Carron developed her passion for bankruptcy and consumer law long before law school. She spent the early years of her career as a banker, a bankruptcy court clerk, and a paralegal in a boutique bankruptcy law firm. She graduated magna cum laude from Tulane University School of Law where she served as articles editor of the Law Review. Carron clerked for the Hon. Jacques L. Wiener of the U.S. Fifth Circuit Court of Appeals and for Steven Felsenthal, Chief Judge of the United States Bankruptcy Court for the Northern District of Texas. For the next 20 years, she represented consumers and small businesses in the bankruptcy courts in North Texas.
Carron considers it a duty and a privilege to teach consumers about their rights and responsibilities. She has authored numerous articles for the Nolo.com family of websites and for other publications. She also presents regularly at legal conferences and before consumer groups.
Carron's Other Pages
The Bankruptcy Site
Articles By Carron Nicks
If you steal from your employer or someone else who has entrusted you with property or money, you can be convicted of a crime and sued in a civil court.
You might be able to get out of Chapter 13 bankruptcy early if you can pay off your debt or you prove a financial hardship.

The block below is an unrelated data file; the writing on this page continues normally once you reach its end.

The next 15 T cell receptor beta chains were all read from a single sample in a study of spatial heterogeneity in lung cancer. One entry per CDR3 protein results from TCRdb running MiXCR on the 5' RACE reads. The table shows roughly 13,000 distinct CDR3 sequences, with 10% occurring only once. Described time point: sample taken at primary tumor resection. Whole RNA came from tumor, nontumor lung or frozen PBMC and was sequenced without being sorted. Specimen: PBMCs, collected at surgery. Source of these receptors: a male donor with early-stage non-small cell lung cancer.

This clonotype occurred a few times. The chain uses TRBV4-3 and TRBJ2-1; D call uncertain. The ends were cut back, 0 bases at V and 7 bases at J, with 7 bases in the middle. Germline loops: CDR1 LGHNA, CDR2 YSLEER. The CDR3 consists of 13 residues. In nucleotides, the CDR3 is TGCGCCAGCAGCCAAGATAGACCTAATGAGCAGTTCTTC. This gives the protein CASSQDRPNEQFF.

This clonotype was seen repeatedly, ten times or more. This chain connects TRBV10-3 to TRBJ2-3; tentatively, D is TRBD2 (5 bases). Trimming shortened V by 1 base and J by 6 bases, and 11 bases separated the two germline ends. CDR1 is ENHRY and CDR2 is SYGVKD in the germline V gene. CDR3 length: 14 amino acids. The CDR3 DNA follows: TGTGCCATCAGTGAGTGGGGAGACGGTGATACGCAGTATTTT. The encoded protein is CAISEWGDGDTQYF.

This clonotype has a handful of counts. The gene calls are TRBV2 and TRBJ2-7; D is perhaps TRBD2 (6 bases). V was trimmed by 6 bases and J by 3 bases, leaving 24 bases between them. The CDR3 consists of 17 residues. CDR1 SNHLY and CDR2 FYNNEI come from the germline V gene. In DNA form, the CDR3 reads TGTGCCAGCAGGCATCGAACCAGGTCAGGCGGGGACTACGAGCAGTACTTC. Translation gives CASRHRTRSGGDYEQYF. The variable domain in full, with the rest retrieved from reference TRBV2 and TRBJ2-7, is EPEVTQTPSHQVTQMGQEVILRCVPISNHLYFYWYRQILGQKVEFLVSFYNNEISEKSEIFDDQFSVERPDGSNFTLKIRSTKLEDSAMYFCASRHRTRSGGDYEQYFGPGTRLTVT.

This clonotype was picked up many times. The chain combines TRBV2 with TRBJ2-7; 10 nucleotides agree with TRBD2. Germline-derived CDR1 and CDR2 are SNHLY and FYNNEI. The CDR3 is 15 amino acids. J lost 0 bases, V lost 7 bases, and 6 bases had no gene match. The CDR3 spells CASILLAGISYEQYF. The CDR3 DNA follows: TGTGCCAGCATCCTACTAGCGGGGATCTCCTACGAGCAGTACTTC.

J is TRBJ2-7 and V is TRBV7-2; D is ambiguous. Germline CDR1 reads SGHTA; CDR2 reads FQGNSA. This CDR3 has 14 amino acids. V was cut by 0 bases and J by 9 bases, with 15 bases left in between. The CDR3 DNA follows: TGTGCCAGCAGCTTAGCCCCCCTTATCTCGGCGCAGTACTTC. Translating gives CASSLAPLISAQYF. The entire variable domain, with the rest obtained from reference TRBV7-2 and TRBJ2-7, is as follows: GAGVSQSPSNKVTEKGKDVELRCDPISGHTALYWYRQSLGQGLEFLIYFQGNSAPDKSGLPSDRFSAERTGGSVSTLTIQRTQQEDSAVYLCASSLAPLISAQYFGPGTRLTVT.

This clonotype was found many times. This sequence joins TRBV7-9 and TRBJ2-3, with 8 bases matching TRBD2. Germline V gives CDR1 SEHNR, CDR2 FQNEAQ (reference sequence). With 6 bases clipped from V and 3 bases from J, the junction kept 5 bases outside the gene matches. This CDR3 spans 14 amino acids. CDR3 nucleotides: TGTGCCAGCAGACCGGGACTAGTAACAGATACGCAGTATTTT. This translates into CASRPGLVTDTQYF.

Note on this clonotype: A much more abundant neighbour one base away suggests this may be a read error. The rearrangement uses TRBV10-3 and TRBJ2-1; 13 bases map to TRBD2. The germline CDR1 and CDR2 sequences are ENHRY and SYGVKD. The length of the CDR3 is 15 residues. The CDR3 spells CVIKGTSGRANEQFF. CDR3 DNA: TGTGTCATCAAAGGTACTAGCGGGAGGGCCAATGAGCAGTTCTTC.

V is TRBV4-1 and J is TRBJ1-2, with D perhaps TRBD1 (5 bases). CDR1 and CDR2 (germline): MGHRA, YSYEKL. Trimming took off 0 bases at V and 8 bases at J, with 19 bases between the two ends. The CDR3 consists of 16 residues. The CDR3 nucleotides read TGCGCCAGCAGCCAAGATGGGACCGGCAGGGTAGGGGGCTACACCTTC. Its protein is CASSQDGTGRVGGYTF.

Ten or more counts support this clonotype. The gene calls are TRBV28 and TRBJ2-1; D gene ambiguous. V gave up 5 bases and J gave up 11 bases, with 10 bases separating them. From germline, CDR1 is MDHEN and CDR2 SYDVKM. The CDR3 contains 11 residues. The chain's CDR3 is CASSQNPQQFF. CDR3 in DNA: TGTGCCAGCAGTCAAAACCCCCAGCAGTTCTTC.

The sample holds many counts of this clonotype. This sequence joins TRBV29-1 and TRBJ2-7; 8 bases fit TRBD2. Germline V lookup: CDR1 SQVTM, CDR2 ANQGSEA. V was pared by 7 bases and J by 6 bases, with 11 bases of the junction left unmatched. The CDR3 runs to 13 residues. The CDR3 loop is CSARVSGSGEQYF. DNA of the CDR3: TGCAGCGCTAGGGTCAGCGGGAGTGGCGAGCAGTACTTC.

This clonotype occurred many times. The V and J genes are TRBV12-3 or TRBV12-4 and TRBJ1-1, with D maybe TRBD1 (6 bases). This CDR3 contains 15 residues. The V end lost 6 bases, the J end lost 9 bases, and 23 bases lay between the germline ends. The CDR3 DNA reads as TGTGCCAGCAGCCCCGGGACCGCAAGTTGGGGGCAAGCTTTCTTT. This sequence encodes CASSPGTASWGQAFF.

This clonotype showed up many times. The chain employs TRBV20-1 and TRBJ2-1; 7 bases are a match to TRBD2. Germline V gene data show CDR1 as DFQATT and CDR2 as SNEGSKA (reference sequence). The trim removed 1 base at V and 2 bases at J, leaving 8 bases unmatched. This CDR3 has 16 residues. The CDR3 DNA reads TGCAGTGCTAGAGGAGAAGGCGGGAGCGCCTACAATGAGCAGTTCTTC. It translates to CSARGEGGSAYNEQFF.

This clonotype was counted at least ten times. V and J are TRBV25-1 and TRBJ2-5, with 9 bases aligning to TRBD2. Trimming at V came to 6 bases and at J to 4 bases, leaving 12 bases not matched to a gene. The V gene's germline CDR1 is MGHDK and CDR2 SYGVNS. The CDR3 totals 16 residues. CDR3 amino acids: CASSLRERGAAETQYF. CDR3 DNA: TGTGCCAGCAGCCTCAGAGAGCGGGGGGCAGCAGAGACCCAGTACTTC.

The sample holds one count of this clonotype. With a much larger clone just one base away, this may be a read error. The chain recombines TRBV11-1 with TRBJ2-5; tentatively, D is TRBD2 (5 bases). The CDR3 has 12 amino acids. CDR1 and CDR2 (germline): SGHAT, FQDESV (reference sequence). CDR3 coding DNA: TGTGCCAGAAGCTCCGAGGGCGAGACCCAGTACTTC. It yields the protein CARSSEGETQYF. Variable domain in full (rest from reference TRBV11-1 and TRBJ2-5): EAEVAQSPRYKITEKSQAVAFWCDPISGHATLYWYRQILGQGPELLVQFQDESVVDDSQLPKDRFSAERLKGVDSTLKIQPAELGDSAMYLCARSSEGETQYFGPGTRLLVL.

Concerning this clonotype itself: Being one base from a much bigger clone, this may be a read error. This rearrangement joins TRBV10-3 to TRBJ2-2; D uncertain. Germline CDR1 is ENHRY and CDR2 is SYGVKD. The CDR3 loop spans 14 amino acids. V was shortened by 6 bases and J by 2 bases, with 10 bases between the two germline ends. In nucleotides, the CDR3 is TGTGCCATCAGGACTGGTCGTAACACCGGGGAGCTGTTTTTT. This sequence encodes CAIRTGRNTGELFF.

You don't lose everything when you file a bankruptcy case. Most states allow you to protect a portion or all of the equity in your home with a bankruptcy exemption. Learn whether you can protect the equity in your house when you file a bankruptcy case.
Learn how filing for bankruptcy can help stop a wage garnishment.
You can file for bankruptcy if you own a home. Learn whether you'll be able to protect it from your creditors.
If you're in the midst of a lawsuit and need money, should you take out a lawsuit loan to tide you over until you settle the case or win a judgment?
Learn why you can file a bankruptcy case, but might lose your business.
Learn about information commonly needed to complete a Chapter 7 or Chapter 13 bankruptcy in Rhode Island.
If you've been sued by a creditor for the collection of a debt, you may decide to hire an attorney to represent you in the lawsuit. If you want help defending against a collection lawsuit, below are some things to think about, including how to find a good lawyer to represent you, how much you'll pay
If a creditor sues you, whether you should hire a lawyer to defend against the lawsuit depends in large part on whether the creditor can prove its case against you, how much it will cost you to defend the lawsuit, and whether the creditor can collect from you. (Learn more about creditor lawsuits.) Even